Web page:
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Illustration: Annelise Capossela/Axios

A growing number of climate-conscious cities — from San Francisco to Brookline, Massachusetts — have voted to ban natural gas hookups in newly-built apartment and commercial buildings, putting an end to gas-powered stoves, water heaters and clothes dryers.

Why it matters: As more liberal-tilting cities like Seattle follow suit, the push toward "electrification" is likely to play out on the national stage, sparking debate over the merits of electricity vs. gas.

  • Already, the bans have drawn lawsuits from restaurateurs and building developers.

Where it stands: About 40 municipalities in California have banned the use of gas in new construction, with Berkeley being the first (in 2019) and San Jose the latest. The argument is that electricity causes fewer health and environmental problems than natural gas.

  • But some copycat efforts have been blocked: Brookline's measure was overruled by the Massachusetts attorney general, who said that state law superseded the local initiative.
  • Several states — like Oklahoma, Arizona, Louisiana and Tennessee — have taken preemptive moves, passing laws that say local governments can't do this, per Inside Climate News.

There are also cries of elitism, given that the cities involved are mainly wealthy and that gas-powered heat tends to be easier on the pocketbook.

  • "The bans have ignited a backlash from some of California’s most prominent Black and Latino leaders, who are saying that the prohibitions on the use of the fuel are a form of regressive tax on low- and middle-income residents," per Forbes.

The big picture: While the battles play out locally, major environmental groups are leading the campaign to get municipalities to ban natural gas, and big utilities and gas companies have organized in opposition.

  • "Two years ago, we realized that buildings were kind of blind spots in our climate policies," says Pierre Delforge, senior scientist at the Natural Resources Defense Council, tells Axios. "The movement in cities passing these codes is really a stepping stone for the states to follow suit."
  • He anticipates that California will move in 2021 to encourage (but not require) electric power in new buildings, and that other states — like New York, Illinois, Massachusetts and Washington — could follow suit.

Meanwhile, the American Gas Association has been gearing up in opposition. "This is not just about shutting down the natural gas industry — this is about damaging large swaths of the economy," Karen Harbert, the group's president and CEO, tells Axios.

  • "I think when the facts come out about how little this would accomplish — and at what huge costs — that we will see some more practical thinking emerge."
  • The average home that uses natural gas for cooking and clothes-drying saves about $879 a year vs. a home that is all-electric, Harbert said.

Between the lines: Natural gas is America's biggest single source of electricity, at nearly 40%. So even if cities are swapping out gas directly from buildings, it's often still powering them, depending on any given region's electricity mix.

The intrigue: The California Restaurant Association filed a federal lawsuit against Berkeley to block its ordinance.

  • "The suit argues restaurants rely on natural gas and chefs are trained in using it to prepare particular types of food like flame-seared meats, charred vegetables, or using intense heat from a flame under a wok," per the San Francisco Chronicle.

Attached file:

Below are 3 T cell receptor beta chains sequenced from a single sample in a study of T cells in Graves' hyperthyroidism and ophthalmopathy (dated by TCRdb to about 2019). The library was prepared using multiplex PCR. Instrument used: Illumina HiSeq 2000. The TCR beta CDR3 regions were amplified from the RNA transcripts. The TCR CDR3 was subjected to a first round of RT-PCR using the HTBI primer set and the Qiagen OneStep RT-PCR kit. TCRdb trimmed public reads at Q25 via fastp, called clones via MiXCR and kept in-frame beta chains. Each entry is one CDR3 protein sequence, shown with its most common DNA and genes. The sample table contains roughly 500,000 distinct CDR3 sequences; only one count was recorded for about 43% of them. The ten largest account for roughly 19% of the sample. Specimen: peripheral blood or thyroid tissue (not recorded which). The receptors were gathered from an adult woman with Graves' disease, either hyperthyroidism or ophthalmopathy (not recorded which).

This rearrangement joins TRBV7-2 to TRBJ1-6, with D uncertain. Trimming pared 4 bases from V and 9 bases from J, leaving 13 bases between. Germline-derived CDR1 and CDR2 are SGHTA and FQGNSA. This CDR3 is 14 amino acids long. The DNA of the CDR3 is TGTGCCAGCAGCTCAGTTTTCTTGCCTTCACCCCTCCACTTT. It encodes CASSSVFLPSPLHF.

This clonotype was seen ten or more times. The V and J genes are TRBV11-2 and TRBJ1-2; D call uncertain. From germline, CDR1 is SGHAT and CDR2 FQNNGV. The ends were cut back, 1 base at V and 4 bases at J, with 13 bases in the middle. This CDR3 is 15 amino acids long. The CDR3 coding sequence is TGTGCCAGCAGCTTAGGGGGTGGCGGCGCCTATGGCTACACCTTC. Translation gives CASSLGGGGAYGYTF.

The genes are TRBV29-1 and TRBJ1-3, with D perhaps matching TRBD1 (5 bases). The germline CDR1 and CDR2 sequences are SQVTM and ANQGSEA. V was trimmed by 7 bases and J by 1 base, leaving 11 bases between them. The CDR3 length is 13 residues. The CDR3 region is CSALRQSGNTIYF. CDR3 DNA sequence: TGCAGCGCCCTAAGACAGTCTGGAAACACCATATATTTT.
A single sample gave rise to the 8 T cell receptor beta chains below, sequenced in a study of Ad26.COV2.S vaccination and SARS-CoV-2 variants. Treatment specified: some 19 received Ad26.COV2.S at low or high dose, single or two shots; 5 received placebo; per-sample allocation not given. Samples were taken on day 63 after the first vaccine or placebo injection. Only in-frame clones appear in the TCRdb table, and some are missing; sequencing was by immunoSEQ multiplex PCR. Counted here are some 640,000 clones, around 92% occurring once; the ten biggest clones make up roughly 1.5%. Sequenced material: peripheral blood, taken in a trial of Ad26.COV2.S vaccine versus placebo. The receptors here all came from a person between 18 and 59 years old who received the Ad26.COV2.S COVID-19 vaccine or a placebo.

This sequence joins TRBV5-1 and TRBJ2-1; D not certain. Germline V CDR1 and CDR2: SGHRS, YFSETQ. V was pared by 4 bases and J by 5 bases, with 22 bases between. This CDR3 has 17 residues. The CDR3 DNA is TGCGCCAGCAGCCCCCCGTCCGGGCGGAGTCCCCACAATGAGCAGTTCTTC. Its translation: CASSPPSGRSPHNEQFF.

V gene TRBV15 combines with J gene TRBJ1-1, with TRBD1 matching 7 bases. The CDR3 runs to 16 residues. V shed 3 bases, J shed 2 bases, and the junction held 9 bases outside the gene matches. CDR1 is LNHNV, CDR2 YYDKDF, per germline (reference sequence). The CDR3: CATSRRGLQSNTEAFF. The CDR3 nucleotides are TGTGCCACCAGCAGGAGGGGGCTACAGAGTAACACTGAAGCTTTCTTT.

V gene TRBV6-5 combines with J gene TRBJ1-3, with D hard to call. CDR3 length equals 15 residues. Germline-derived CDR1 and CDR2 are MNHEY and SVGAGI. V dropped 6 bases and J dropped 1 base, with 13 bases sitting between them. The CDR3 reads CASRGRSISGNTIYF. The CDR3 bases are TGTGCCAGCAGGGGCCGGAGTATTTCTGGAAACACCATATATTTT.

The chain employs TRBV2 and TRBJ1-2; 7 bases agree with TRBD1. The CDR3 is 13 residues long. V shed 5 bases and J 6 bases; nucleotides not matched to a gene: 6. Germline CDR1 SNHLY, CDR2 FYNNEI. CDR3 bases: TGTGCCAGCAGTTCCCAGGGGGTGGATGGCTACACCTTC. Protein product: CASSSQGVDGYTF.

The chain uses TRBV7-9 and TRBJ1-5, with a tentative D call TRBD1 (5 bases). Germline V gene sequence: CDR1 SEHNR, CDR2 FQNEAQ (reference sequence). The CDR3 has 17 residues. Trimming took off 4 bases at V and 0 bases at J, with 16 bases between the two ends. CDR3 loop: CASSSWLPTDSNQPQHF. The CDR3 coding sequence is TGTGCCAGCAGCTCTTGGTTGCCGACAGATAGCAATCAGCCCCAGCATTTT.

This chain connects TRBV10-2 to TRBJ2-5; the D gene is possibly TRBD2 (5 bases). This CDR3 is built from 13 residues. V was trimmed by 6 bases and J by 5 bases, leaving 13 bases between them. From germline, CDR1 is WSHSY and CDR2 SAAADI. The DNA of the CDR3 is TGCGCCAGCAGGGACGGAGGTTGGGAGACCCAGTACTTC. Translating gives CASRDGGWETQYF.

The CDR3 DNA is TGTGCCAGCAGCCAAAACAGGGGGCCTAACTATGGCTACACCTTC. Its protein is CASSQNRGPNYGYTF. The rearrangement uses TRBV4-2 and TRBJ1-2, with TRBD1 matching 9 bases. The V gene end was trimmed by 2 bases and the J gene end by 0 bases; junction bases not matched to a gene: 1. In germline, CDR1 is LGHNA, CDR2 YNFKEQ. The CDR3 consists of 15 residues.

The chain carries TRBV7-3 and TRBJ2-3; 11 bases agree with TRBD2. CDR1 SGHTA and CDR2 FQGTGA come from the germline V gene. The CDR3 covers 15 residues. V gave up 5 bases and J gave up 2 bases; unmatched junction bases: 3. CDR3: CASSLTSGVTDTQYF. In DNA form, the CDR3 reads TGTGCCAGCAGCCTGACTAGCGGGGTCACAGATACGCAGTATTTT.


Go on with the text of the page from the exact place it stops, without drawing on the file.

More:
• "Losing it will slow down service, reduce chefs’ control, and affect the food — plus cost businesses more."

Kate Harrison, the Berkeley City Council member behind the city's new law, tells Axios that builders and contractors are adjusting to the law — in effect for nearly a year now — and that people won't ultimately miss gas appliances.

  • "It’s a big cultural shift to say to people, 'cook a different way,'" she said. "I got an induction stove, and it took me a couple of days get used to it."

Go deeper

Erica Pandey, author of @Work
Jan 27, 2021 - Economy & Business

Telework's tax mess

Illustration: Annelise Capossela/Axios

As teleworkers flit from city to city, they're creating a huge tax mess.

Why it matters: Our tax laws aren't built for telecommuting, and this new way of working could have dire implications for city and state budgets.

Ben Geman, author of Generate
Jan 27, 2021 - Politics & Policy

Biden to sign major climate orders, setting up clash with oil industry

Illustration: Aïda Amer/Axios

President Biden will sign new executive actions today that provide the clearest signs yet of his climate plans — elevating the issue to a national security priority and kicking off an intense battle with the oil industry.

Driving the news: One move will freeze issuance of new oil-and-gas leases on public lands and waters "to the extent possible," per a White House summary.

Updated 42 mins ago - World

Skripal poisoning suspects linked to Czech blast, as country expels 18 Russians

Combined images released by British police in 2018 of Alexander Petrov (L) and Ruslan Boshirov, who are suspected of carrying out an attack in the in the southern English city of Salisbury using Novichok, a military-grade nerve agent, and also the2014 Czech depot explosion. Photo: Metropolitan Police via Getty Images

Czech police on Saturday connected two Russian men suspected of carrying out a poisoning attack in Salisbury, England, with a deadly ammunition depot explosion southeast of the capital, Prague, per Reuters.

Driving the news: Czech officials announced Saturday they're expelling 18 Russian diplomats they accuse of being involved in the blast in Vrbětice, AP notes. Czech police said later they're searching for two men carrying several passports — including two named Alexander Petrov and Ruslan Boshirov.